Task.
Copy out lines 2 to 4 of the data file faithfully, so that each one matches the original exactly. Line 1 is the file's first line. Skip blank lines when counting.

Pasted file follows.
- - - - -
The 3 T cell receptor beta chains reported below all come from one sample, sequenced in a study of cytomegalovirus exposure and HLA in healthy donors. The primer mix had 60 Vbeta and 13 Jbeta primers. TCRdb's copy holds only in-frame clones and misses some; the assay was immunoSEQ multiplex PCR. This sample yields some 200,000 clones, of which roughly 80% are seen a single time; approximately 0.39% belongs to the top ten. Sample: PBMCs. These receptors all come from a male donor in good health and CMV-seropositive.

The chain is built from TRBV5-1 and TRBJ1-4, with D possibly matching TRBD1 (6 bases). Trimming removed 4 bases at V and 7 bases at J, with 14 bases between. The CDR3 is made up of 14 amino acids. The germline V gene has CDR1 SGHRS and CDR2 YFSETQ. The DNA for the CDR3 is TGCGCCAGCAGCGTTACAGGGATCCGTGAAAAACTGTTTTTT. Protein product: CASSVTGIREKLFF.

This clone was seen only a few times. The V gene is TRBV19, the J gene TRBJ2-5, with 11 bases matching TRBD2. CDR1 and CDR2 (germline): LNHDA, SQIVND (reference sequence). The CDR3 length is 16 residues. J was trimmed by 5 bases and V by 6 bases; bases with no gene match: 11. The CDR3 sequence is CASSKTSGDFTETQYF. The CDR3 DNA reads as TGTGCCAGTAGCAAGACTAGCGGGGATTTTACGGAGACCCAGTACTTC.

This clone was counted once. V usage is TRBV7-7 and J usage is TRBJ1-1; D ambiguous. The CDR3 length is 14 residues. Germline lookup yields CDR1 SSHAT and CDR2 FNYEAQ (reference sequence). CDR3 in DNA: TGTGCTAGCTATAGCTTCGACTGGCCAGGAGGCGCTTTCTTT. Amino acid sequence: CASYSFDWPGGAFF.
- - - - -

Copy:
The chain is built from TRBV5-1 and TRBJ1-4, with D possibly matching TRBD1 (6 bases). Trimming removed 4 bases at V and 7 bases at J, with 14 bases between. The CDR3 is made up of 14 amino acids. The germline V gene has CDR1 SGHRS and CDR2 YFSETQ. The DNA for the CDR3 is TGCGCCAGCAGCGTTACAGGGATCCGTGAAAAACTGTTTTTT. Protein product: CASSVTGIREKLFF.

This clone was seen only a few times. The V gene is TRBV19, the J gene TRBJ2-5, with 11 bases matching TRBD2. CDR1 and CDR2 (germline): LNHDA, SQIVND (reference sequence). The CDR3 length is 16 residues. J was trimmed by 5 bases and V by 6 bases; bases with no gene match: 11. The CDR3 sequence is CASSKTSGDFTETQYF. The CDR3 DNA reads as TGTGCCAGTAGCAAGACTAGCGGGGATTTTACGGAGACCCAGTACTTC.

This clone was counted once. V usage is TRBV7-7 and J usage is TRBJ1-1; D ambiguous. The CDR3 length is 14 residues. Germline lookup yields CDR1 SSHAT and CDR2 FNYEAQ (reference sequence). CDR3 in DNA: TGTGCTAGCTATAGCTTCGACTGGCCAGGAGGCGCTTTCTTT. Amino acid sequence: CASYSFDWPGGAFF.